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Grad all over in Booksmart

Surprising, hilarious and endearing high school comedy portrays a new generation of socially conscious young people

23 May, 2019 — By Dan Carrier

Beanie Feldstein and Kaitlyn Dever in Booksmart

Directed by Olivia Wilde
Certificate 15

THE Economist published a front-page feature a couple of months ago that was titled The Rise Of The Millennial Socialist. It wondered why young people had turned to ideas that the authors had felt were buried under the dust of the Berlin Wall – how they realised contemporary socialism is not just the continuation of 19th-century Marxism (or 20th-century Socialism) but instead looks at new ways to create a better world for all.

This hilarious and endearing high school comedy has a group of young leads who one feels the Economist’s feature writers may have been referring to: as well as having enough gags to have you wobbling with giggles 24 hours later at what you just saw, it has a deeper layer – above all, it is about the importance of empathy.

Amy (Kaitlyn Dever) and Molly (Beanie Feldstein) are the best mates who have worked their socks off through high school to get the top grades they need to head to Ivy League universities.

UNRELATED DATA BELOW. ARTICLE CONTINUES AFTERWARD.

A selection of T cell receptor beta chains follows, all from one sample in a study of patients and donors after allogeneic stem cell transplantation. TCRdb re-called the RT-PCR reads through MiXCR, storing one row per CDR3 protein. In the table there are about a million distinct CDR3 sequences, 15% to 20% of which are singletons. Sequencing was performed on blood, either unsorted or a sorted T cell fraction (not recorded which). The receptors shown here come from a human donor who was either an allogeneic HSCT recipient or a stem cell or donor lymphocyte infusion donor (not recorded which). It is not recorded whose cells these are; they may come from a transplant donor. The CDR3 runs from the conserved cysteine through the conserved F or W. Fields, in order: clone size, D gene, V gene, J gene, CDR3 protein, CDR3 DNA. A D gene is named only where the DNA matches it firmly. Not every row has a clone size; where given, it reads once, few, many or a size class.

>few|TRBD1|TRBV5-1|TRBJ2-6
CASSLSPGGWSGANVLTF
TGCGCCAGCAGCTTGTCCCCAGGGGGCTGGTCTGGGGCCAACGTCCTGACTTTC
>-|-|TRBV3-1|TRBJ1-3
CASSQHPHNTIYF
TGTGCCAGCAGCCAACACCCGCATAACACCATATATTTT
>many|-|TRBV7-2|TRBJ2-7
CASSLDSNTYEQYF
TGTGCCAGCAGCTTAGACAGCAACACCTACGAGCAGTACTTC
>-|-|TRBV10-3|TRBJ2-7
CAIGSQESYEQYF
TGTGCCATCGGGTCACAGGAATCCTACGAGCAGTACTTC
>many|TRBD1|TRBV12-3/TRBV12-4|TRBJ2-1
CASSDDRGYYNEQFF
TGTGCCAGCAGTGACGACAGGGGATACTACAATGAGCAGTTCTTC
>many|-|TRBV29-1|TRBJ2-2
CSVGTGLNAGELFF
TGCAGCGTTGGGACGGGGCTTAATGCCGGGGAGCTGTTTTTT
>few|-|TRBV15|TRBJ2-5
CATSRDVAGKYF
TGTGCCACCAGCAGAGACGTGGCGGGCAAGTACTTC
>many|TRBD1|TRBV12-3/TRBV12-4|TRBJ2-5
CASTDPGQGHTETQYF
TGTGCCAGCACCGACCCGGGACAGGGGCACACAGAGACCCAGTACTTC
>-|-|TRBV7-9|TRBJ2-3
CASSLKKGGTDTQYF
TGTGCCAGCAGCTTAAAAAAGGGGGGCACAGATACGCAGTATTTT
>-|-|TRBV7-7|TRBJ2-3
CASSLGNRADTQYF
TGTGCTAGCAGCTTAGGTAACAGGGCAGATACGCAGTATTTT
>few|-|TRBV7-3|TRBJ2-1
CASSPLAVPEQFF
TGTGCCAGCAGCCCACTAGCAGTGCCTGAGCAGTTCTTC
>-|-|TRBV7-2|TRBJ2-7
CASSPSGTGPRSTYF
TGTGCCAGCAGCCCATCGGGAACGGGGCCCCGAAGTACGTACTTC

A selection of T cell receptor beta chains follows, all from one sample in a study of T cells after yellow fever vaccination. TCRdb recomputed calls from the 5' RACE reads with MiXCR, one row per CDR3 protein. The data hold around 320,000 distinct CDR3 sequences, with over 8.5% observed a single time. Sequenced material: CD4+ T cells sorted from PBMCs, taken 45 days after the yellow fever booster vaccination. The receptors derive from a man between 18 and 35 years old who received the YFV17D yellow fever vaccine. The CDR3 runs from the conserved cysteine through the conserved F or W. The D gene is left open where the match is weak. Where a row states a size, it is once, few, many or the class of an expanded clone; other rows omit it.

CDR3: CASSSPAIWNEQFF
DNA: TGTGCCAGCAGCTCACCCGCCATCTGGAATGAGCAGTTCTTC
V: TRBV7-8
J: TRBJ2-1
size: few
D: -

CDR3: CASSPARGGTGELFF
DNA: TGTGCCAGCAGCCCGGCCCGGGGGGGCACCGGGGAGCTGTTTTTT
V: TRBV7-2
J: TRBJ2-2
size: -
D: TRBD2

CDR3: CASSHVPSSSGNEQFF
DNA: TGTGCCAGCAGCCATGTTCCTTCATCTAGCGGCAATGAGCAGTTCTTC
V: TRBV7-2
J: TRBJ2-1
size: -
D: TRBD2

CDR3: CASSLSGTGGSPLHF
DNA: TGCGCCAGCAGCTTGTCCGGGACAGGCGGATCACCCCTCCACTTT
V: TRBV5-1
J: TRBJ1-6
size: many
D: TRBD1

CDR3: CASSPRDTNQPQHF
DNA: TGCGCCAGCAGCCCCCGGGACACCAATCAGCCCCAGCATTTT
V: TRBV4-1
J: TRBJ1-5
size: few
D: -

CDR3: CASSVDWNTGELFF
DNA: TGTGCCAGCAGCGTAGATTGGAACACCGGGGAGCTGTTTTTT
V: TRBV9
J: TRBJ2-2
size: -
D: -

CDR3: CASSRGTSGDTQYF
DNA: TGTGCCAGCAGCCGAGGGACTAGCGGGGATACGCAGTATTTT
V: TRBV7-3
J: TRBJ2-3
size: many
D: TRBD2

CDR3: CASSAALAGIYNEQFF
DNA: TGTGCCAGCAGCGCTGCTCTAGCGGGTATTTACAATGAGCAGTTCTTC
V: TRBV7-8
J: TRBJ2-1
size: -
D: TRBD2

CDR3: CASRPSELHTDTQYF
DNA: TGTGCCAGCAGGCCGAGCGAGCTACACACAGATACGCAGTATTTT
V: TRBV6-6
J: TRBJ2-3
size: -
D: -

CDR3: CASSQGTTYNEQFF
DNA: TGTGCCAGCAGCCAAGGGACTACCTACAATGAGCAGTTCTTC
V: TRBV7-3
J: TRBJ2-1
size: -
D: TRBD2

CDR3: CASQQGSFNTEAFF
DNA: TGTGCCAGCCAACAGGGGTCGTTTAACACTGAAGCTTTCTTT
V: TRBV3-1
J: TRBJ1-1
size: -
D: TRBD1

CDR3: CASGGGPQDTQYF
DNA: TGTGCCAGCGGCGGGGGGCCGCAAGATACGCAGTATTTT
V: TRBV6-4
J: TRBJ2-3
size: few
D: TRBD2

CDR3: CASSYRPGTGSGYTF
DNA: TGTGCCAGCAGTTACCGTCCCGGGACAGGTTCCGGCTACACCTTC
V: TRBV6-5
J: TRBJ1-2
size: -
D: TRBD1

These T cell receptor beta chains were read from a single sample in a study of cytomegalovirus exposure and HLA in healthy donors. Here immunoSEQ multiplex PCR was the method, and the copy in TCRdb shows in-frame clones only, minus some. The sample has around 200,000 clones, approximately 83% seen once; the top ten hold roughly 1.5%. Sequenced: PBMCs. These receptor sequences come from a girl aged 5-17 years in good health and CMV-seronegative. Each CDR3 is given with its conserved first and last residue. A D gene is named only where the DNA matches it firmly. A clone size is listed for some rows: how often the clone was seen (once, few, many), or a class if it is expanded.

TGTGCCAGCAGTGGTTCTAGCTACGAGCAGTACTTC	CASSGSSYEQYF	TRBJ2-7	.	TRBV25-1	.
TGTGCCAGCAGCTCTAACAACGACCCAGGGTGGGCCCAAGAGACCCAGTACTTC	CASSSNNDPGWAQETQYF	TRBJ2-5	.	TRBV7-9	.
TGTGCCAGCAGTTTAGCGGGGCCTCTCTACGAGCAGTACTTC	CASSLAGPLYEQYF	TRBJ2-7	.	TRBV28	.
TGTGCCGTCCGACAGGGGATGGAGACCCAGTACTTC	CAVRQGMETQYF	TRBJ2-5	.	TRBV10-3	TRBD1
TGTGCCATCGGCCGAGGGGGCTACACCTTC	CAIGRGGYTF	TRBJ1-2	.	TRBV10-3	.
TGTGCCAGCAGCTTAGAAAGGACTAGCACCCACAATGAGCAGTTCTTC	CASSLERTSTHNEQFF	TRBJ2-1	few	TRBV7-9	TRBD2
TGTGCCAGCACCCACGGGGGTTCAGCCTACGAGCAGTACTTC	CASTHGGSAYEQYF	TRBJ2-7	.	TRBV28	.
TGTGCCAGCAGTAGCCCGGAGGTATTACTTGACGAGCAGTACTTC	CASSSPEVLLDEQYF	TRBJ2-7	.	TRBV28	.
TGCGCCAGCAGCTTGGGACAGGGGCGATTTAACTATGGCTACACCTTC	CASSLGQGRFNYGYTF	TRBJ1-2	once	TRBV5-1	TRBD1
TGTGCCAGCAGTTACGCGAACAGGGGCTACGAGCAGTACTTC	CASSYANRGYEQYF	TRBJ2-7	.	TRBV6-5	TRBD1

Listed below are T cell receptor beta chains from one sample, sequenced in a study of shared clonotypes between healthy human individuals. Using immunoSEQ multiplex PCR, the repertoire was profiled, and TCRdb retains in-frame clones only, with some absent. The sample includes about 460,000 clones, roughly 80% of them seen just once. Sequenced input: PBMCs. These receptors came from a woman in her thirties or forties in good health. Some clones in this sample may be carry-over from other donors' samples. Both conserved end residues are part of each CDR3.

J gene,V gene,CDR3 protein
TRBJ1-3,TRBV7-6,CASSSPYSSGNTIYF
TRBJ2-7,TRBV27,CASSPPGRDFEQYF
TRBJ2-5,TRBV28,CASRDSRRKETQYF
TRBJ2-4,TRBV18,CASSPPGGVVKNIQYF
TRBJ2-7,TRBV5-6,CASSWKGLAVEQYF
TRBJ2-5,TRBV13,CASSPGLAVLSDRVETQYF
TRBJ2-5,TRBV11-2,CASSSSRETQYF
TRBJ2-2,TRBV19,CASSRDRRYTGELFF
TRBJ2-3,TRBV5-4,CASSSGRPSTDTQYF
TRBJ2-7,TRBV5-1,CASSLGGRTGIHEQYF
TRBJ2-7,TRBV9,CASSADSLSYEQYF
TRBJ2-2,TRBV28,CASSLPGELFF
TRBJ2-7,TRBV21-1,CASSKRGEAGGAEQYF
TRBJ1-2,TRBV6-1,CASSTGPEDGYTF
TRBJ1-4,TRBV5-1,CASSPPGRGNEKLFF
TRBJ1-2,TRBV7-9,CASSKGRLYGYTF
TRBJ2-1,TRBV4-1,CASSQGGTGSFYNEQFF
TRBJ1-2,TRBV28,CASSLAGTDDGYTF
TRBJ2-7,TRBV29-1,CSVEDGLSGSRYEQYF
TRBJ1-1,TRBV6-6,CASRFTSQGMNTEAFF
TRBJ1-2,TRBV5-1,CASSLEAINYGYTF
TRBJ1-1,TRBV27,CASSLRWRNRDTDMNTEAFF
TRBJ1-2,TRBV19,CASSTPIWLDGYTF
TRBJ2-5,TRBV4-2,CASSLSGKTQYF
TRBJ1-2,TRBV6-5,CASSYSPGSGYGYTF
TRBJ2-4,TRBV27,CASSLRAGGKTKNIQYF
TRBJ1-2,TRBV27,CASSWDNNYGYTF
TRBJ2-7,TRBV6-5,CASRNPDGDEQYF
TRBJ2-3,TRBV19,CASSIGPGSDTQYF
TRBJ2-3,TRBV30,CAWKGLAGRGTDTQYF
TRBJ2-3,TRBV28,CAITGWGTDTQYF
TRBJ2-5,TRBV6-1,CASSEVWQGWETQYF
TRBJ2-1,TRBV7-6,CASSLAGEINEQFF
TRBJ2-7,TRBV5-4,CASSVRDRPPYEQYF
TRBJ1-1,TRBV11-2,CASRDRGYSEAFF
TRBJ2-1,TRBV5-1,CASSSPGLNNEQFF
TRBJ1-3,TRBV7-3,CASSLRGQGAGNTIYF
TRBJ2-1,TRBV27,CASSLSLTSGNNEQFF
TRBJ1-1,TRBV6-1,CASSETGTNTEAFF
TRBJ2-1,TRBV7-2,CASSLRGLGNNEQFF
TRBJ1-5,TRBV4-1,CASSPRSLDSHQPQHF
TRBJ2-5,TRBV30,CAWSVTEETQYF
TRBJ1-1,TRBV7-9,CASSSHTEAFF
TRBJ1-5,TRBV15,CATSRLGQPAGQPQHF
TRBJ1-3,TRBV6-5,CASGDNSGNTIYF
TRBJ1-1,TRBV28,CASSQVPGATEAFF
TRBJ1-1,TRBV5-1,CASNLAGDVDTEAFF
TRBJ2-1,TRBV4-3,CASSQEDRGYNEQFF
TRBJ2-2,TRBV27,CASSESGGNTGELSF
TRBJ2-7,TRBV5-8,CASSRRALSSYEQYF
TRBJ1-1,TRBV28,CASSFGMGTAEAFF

But on the day before graduation they both have a horrible wake-up call: while they have been locked in the library their peers have managed to combine having fun with work – and have seen that there is more to life than grades.

So Amy and Molly decide to head to the most happening end-of-term party and cut loose.

This may sound simplistic, but it is anything but.

Olivia Wilde marries not only some exceptional performances – this is a cast that smashes the plot out of the park – but also offers endless surprises to the viewers. The troupe of clichéd student types we are introduced to evolve in front of our eyes, teaching us a lesson in not thinking we know someone simply because of their appearance and reputation.

Surprises pop up almost as regularly as the rat-a-tat of the jokes: look out for the animated skit at the halfway point – an absolute scream.

The film is also social history. The high school drama always reflects something unique about the time it is produced. Grease, for example, showed how in the 1970s America had begun to look back to a golden age, a pre-oil crisis 1950s where teenagers were a new invention, where rock and roll was as fresh as Danny and Sandy’s complexion.

Booksmart should fill us with hope. While some may use the term “woke” as some sneering label to undermine a generation, seen through the prism of Booksmart, it just means being kind, thoughtful, educated and motivated.


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